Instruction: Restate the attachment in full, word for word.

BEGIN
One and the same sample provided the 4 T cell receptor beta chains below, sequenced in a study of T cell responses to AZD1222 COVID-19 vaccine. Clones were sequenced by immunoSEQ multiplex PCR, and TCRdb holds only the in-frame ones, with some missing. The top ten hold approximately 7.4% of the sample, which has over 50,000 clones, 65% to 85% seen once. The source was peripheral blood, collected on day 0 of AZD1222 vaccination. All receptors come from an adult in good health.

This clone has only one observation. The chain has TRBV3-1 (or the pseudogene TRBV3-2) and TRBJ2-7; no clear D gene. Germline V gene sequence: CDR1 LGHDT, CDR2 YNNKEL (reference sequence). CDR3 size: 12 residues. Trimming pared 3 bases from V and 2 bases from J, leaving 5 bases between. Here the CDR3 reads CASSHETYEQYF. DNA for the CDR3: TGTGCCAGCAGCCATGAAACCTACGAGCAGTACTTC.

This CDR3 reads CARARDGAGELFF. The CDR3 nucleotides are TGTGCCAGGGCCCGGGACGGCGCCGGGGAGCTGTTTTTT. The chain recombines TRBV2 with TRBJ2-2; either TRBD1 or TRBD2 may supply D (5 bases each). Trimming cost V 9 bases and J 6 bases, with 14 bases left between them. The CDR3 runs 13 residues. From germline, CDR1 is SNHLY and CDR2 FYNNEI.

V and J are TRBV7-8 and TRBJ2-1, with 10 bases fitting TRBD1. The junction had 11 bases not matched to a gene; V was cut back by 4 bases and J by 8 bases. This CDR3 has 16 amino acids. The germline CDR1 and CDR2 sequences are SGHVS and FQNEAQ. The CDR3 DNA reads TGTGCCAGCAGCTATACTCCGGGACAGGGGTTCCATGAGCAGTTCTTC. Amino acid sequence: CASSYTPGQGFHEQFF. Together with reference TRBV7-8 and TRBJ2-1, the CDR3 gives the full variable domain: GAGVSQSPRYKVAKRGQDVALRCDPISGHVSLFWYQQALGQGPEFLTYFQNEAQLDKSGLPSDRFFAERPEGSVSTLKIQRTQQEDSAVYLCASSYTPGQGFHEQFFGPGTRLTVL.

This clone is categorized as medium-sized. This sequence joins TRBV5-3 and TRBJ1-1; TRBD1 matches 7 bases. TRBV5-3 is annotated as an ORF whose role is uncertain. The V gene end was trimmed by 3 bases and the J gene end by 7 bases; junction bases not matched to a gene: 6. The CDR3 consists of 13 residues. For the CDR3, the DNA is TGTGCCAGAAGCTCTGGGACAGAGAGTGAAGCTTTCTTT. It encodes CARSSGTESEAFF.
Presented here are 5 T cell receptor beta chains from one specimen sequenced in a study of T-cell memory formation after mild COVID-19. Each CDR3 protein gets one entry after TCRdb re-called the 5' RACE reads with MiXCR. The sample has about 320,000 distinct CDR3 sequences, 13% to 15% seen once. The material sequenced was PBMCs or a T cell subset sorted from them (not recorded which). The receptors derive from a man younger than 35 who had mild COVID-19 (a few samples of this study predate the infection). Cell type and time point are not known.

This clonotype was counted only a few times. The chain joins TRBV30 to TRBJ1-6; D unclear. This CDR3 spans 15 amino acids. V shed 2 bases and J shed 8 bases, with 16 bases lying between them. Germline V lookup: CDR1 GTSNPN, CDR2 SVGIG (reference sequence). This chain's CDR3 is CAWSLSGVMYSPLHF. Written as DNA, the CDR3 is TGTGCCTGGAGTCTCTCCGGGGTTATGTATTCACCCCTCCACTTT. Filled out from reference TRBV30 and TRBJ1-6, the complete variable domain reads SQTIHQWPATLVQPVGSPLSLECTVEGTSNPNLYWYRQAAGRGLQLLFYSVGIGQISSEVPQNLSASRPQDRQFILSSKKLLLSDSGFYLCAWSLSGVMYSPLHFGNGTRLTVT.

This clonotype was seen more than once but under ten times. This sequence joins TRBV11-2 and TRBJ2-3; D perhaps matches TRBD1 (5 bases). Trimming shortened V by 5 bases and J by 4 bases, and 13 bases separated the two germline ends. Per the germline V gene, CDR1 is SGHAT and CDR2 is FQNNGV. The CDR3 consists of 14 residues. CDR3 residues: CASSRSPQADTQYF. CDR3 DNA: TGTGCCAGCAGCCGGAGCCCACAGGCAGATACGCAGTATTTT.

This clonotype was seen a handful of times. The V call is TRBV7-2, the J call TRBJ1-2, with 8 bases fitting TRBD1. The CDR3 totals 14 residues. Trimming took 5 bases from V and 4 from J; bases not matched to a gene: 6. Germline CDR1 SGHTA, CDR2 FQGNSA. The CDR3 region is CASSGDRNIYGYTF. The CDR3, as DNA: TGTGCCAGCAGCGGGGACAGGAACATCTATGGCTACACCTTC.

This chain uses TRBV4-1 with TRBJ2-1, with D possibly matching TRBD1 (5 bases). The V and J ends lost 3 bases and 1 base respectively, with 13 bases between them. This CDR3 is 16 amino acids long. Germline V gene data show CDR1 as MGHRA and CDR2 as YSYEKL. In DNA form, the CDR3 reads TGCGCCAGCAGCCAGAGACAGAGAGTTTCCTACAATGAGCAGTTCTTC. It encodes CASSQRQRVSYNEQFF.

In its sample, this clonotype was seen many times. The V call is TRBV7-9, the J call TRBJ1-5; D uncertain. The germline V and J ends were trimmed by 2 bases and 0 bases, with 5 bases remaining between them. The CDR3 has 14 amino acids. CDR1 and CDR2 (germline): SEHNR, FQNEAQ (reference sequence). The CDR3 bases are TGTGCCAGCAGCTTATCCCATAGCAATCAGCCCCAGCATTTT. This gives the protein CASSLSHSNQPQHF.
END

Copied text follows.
One and the same sample provided the 4 T cell receptor beta chains below, sequenced in a study of T cell responses to AZD1222 COVID-19 vaccine. Clones were sequenced by immunoSEQ multiplex PCR, and TCRdb holds only the in-frame ones, with some missing. The top ten hold approximately 7.4% of the sample, which has over 50,000 clones, 65% to 85% seen once. The source was peripheral blood, collected on day 0 of AZD1222 vaccination. All receptors come from an adult in good health.

This clone has only one observation. The chain has TRBV3-1 (or the pseudogene TRBV3-2) and TRBJ2-7; no clear D gene. Germline V gene sequence: CDR1 LGHDT, CDR2 YNNKEL (reference sequence). CDR3 size: 12 residues. Trimming pared 3 bases from V and 2 bases from J, leaving 5 bases between. Here the CDR3 reads CASSHETYEQYF. DNA for the CDR3: TGTGCCAGCAGCCATGAAACCTACGAGCAGTACTTC.

This CDR3 reads CARARDGAGELFF. The CDR3 nucleotides are TGTGCCAGGGCCCGGGACGGCGCCGGGGAGCTGTTTTTT. The chain recombines TRBV2 with TRBJ2-2; either TRBD1 or TRBD2 may supply D (5 bases each). Trimming cost V 9 bases and J 6 bases, with 14 bases left between them. The CDR3 runs 13 residues. From germline, CDR1 is SNHLY and CDR2 FYNNEI.

V and J are TRBV7-8 and TRBJ2-1, with 10 bases fitting TRBD1. The junction had 11 bases not matched to a gene; V was cut back by 4 bases and J by 8 bases. This CDR3 has 16 amino acids. The germline CDR1 and CDR2 sequences are SGHVS and FQNEAQ. The CDR3 DNA reads TGTGCCAGCAGCTATACTCCGGGACAGGGGTTCCATGAGCAGTTCTTC. Amino acid sequence: CASSYTPGQGFHEQFF. Together with reference TRBV7-8 and TRBJ2-1, the CDR3 gives the full variable domain: GAGVSQSPRYKVAKRGQDVALRCDPISGHVSLFWYQQALGQGPEFLTYFQNEAQLDKSGLPSDRFFAERPEGSVSTLKIQRTQQEDSAVYLCASSYTPGQGFHEQFFGPGTRLTVL.

This clone is categorized as medium-sized. This sequence joins TRBV5-3 and TRBJ1-1; TRBD1 matches 7 bases. TRBV5-3 is annotated as an ORF whose role is uncertain. The V gene end was trimmed by 3 bases and the J gene end by 7 bases; junction bases not matched to a gene: 6. The CDR3 consists of 13 residues. For the CDR3, the DNA is TGTGCCAGAAGCTCTGGGACAGAGAGTGAAGCTTTCTTT. It encodes CARSSGTESEAFF.
Presented here are 5 T cell receptor beta chains from one specimen sequenced in a study of T-cell memory formation after mild COVID-19. Each CDR3 protein gets one entry after TCRdb re-called the 5' RACE reads with MiXCR. The sample has about 320,000 distinct CDR3 sequences, 13% to 15% seen once. The material sequenced was PBMCs or a T cell subset sorted from them (not recorded which). The receptors derive from a man younger than 35 who had mild COVID-19 (a few samples of this study predate the infection). Cell type and time point are not known.

This clonotype was counted only a few times. The chain joins TRBV30 to TRBJ1-6; D unclear. This CDR3 spans 15 amino acids. V shed 2 bases and J shed 8 bases, with 16 bases lying between them. Germline V lookup: CDR1 GTSNPN, CDR2 SVGIG (reference sequence). This chain's CDR3 is CAWSLSGVMYSPLHF. Written as DNA, the CDR3 is TGTGCCTGGAGTCTCTCCGGGGTTATGTATTCACCCCTCCACTTT. Filled out from reference TRBV30 and TRBJ1-6, the complete variable domain reads SQTIHQWPATLVQPVGSPLSLECTVEGTSNPNLYWYRQAAGRGLQLLFYSVGIGQISSEVPQNLSASRPQDRQFILSSKKLLLSDSGFYLCAWSLSGVMYSPLHFGNGTRLTVT.

This clonotype was seen more than once but under ten times. This sequence joins TRBV11-2 and TRBJ2-3; D perhaps matches TRBD1 (5 bases). Trimming shortened V by 5 bases and J by 4 bases, and 13 bases separated the two germline ends. Per the germline V gene, CDR1 is SGHAT and CDR2 is FQNNGV. The CDR3 consists of 14 residues. CDR3 residues: CASSRSPQADTQYF. CDR3 DNA: TGTGCCAGCAGCCGGAGCCCACAGGCAGATACGCAGTATTTT.

This clonotype was seen a handful of times. The V call is TRBV7-2, the J call TRBJ1-2, with 8 bases fitting TRBD1. The CDR3 totals 14 residues. Trimming took 5 bases from V and 4 from J; bases not matched to a gene: 6. Germline CDR1 SGHTA, CDR2 FQGNSA. The CDR3 region is CASSGDRNIYGYTF. The CDR3, as DNA: TGTGCCAGCAGCGGGGACAGGAACATCTATGGCTACACCTTC.

This chain uses TRBV4-1 with TRBJ2-1, with D possibly matching TRBD1 (5 bases). The V and J ends lost 3 bases and 1 base respectively, with 13 bases between them. This CDR3 is 16 amino acids long. Germline V gene data show CDR1 as MGHRA and CDR2 as YSYEKL. In DNA form, the CDR3 reads TGCGCCAGCAGCCAGAGACAGAGAGTTTCCTACAATGAGCAGTTCTTC. It encodes CASSQRQRVSYNEQFF.

In its sample, this clonotype was seen many times. The V call is TRBV7-9, the J call TRBJ1-5; D uncertain. The germline V and J ends were trimmed by 2 bases and 0 bases, with 5 bases remaining between them. The CDR3 has 14 amino acids. CDR1 and CDR2 (germline): SEHNR, FQNEAQ (reference sequence). The CDR3 bases are TGTGCCAGCAGCTTATCCCATAGCAATCAGCCCCAGCATTTT. This gives the protein CASSLSHSNQPQHF.